If you do not speak Slovenian you can ask for a translation of the decision in a language you understand. The translation of the court’s decision is free of charge.

Only the public prosecutor, the defendant and his/her lawyer can appeal against the court’s final decision as regards the guilt of the offender and/or the penalty. You as a victim can appeal against the decision only if you are not satisfied with the way the court has distributed the costs of the proceedings.

Is further appeal possible?

Only the public prosecutor, the defendant and his/her lawyer have the right to appeal further against the decision of the second instance court.

What rights do I have after the court sentence enters into force?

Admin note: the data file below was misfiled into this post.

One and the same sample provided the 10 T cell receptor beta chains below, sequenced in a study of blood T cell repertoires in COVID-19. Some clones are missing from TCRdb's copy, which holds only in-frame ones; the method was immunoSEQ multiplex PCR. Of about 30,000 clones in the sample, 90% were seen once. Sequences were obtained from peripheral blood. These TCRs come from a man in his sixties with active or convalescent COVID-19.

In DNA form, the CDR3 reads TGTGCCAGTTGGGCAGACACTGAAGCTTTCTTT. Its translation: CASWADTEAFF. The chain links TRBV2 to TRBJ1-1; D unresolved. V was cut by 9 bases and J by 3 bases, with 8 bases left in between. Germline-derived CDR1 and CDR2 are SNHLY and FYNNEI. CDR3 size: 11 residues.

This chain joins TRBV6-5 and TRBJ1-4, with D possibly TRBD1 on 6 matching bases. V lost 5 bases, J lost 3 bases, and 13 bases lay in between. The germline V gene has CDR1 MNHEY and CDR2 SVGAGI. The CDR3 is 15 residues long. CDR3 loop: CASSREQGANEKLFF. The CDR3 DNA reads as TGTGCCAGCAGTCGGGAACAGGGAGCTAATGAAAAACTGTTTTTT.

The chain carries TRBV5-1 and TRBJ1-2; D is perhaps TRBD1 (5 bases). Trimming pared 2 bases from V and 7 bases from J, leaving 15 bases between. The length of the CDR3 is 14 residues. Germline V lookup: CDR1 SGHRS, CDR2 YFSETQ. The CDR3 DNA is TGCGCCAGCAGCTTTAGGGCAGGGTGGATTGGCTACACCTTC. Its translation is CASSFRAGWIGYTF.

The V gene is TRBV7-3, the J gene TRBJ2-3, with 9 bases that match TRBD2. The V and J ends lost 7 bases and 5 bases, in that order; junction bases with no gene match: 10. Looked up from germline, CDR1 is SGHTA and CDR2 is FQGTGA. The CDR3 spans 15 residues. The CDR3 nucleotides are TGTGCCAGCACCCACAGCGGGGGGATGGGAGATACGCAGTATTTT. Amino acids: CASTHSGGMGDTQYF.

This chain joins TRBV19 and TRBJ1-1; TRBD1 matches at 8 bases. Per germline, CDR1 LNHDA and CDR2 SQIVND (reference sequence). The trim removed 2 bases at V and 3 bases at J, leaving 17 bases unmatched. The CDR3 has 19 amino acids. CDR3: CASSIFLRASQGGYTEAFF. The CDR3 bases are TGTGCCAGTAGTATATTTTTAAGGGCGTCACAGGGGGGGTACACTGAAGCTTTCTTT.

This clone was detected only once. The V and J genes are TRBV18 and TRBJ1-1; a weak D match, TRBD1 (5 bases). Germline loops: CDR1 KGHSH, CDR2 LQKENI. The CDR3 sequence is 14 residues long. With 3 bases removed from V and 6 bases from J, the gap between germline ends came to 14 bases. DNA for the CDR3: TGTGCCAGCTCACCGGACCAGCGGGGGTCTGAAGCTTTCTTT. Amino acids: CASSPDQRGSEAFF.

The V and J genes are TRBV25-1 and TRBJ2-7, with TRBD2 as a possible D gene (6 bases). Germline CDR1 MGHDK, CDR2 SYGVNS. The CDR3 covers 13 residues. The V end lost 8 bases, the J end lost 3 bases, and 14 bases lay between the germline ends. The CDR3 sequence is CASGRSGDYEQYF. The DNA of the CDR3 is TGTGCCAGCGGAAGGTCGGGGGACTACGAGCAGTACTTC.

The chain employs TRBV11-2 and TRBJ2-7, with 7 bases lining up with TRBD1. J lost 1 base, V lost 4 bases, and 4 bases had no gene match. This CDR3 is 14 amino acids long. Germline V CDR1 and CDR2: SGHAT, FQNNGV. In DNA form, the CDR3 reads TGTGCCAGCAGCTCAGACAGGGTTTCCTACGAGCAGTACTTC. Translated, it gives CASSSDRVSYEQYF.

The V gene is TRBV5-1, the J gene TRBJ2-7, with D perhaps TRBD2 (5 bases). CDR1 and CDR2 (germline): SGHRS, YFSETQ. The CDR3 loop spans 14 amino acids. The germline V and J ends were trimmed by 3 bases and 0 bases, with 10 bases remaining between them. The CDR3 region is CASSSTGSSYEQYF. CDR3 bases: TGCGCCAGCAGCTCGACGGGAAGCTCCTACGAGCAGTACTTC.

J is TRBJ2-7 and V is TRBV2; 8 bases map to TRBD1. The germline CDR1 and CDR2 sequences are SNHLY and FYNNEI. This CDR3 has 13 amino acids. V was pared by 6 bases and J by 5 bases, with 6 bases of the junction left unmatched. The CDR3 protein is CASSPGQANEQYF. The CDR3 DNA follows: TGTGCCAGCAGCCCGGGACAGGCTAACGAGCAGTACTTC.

When the sentence enters into force your role in the proceedings is generally over. Slovenian legislation does not provide victims with the right to receive information about the release of the offender.

More information:

  • Criminal Procedure Act (Zakon o kazenskem postopku) – in Link opens in new windowSlovenian
Last update: 23/02/2018

The national language version of this page is maintained by the respective Member State. The translations have been done by the European Commission service. Possible changes introduced in the original by the competent national authority may not be yet reflected in the translations. The European Commission accepts no responsibility or liability whatsoever with regard to any information or data contained or referred to in this document. Please refer to the legal notice to see copyright rules for the Member State responsible for this page.